SOUTH POINT —
Her steel hull, immersed all those years in the waters of the Muskingum River just upstream from where it joins the Ohio, has slowly rusted and sprung leaks.
The Ohio Historical Society, which owns the boat, has contracted with McGinnis to repair the 152-foot hull. Over the next eight months, workers will remove all the steel plates which form the hull’s outer skin. They will inspect and repair the frames that are the skeleton of the boat and then weld on new hull plates.
McGinnis tow boats shepherded the Snyder down the river from Marietta a week ago Friday. Marietta gave the boat a grand send-off as she nudged out into the stream around mid-day, sandwiched between two barges.
The tow boats then pushed the barges downstream, carrying the Snyder along, said architect Fred Smith, the project manager.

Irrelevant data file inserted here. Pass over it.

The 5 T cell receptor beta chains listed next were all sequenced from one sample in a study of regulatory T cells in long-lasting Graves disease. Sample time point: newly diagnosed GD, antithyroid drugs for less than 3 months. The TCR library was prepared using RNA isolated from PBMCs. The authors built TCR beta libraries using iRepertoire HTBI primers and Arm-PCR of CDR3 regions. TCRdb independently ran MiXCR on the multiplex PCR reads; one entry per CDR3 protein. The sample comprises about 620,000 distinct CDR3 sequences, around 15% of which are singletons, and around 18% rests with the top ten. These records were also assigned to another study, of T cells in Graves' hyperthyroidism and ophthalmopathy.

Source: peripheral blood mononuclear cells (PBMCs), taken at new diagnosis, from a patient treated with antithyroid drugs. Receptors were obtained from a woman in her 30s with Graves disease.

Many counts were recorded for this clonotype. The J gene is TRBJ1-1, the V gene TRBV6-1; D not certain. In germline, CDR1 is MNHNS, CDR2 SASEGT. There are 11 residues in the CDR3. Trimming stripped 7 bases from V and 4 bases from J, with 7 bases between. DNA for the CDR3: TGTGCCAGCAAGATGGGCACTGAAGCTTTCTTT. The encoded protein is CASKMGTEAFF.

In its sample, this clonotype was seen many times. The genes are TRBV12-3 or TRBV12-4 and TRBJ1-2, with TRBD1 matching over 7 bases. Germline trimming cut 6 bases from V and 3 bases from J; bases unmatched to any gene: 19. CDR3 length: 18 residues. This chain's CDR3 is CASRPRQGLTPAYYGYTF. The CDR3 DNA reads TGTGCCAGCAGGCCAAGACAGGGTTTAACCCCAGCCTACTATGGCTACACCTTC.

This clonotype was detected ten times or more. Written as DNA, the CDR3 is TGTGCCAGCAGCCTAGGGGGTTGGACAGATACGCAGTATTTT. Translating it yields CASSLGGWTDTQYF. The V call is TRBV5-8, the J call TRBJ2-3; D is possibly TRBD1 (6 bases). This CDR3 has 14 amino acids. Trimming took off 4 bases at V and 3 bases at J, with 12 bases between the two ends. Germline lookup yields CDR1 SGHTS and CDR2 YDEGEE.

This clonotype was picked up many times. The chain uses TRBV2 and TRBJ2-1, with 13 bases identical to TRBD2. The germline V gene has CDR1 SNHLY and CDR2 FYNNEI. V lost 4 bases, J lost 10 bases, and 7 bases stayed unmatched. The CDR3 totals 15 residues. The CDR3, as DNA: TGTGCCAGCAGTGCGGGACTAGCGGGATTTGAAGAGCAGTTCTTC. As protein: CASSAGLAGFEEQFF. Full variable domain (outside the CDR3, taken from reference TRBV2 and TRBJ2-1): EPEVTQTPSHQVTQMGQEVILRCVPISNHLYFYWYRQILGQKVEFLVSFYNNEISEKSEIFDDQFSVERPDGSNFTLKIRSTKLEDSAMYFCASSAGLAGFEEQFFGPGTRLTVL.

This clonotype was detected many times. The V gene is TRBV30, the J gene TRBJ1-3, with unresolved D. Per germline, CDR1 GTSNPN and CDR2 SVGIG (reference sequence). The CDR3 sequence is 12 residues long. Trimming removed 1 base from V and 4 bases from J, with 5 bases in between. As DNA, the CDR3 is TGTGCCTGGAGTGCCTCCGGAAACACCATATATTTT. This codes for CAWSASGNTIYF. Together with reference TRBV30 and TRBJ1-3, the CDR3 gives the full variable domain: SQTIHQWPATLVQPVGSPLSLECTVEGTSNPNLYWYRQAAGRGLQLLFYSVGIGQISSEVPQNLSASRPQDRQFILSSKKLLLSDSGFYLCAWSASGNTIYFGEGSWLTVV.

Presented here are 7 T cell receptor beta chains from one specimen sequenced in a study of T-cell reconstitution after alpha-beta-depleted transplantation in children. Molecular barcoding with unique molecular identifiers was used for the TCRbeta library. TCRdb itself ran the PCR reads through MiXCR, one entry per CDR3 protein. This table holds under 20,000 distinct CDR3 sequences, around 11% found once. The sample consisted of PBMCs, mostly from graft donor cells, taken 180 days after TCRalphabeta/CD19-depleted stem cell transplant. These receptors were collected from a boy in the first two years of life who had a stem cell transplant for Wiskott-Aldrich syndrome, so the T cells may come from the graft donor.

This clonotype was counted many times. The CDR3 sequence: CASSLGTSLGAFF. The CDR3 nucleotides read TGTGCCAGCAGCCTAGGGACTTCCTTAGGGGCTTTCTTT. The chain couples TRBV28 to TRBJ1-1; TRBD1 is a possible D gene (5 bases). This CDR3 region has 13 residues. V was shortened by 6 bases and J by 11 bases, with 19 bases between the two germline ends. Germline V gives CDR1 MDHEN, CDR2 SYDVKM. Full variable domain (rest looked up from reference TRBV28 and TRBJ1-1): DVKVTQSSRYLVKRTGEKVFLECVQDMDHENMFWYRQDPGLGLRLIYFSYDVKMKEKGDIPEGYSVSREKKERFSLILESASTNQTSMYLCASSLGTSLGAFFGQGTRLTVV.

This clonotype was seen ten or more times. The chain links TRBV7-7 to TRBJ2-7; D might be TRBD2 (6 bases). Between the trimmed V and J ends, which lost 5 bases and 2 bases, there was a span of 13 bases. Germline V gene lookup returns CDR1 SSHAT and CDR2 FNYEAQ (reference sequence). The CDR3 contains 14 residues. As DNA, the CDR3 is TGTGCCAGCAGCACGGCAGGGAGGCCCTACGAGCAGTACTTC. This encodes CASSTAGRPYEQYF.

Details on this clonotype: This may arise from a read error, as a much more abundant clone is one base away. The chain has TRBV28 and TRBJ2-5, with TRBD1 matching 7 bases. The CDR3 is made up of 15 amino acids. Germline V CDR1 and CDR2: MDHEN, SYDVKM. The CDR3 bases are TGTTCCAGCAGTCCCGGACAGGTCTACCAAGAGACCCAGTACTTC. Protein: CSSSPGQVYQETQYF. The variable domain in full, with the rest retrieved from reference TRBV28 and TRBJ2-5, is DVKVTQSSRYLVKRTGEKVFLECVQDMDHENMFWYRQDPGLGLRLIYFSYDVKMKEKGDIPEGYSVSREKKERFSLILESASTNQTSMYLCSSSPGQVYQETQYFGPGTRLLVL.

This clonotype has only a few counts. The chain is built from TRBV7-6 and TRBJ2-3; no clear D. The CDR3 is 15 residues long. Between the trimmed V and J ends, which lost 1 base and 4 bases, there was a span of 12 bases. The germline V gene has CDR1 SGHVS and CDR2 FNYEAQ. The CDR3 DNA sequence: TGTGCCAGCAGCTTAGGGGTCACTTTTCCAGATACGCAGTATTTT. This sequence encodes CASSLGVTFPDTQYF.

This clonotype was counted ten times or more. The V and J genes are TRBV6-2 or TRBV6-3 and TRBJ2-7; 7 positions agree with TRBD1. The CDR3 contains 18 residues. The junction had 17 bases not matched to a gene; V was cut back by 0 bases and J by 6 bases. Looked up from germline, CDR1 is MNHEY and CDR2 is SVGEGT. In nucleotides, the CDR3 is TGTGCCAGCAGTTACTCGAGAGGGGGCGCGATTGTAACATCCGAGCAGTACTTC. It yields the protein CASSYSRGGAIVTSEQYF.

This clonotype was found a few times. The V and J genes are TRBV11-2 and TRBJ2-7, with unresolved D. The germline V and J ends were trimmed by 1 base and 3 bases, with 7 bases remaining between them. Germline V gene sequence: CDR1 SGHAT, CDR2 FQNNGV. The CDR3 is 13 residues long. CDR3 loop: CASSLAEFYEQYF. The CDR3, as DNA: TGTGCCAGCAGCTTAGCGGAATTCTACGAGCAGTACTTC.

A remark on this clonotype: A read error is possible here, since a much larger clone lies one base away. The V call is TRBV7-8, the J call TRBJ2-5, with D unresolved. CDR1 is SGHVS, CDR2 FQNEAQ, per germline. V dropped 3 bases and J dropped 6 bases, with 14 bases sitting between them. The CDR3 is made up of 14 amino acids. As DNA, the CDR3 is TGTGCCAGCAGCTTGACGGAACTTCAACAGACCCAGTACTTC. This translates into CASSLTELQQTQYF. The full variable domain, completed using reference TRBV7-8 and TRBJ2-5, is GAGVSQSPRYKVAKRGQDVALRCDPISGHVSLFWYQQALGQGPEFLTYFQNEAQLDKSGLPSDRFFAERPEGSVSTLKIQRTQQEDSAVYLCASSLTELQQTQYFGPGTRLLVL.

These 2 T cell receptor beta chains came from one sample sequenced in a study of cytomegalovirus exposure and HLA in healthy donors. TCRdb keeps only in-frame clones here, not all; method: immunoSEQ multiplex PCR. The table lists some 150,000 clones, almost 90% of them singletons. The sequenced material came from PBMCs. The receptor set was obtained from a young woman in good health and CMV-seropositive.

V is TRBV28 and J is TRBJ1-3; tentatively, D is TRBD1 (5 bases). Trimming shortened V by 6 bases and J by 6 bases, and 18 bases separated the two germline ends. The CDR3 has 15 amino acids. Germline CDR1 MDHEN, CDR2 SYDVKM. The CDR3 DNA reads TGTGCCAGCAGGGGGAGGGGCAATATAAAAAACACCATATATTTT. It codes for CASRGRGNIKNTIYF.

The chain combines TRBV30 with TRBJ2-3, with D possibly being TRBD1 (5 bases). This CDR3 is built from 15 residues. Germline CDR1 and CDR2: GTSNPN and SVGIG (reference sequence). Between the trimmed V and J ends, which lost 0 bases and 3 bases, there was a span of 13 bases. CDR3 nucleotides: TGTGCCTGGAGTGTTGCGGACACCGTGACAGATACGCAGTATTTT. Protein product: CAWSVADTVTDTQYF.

The flotilla averaged 8 knots for most of the 146-mile trip, Smith said. McGinnis technicians monitored the fragile hull during the voyage and checked for leaks every 15 minutes. There were a few, but pumping removed the water. “Once we found out how manageable the leaks were, everyone relaxed a little bit.”
Heavy fog set in around 3 a.m. the following morning, forcing them to tie up for eight hours. Off again at 10 a.m., the boat reached South Point at 6 p.m. that night.
The first order of business is to remove the remains of toxic lead paint from inside the hull. Scott Lepi is in charge of that job. He owns Lepi Enterprises and is in the business of blasting away unpleasant deposits and debris.
Lepi will use ground walnut shells, blasted onto the surface with highly pressurized air, to remove the lead paint. The shells are easier to handle than other blasting media he has used and don’t kick up visibility-impairing dust, he said.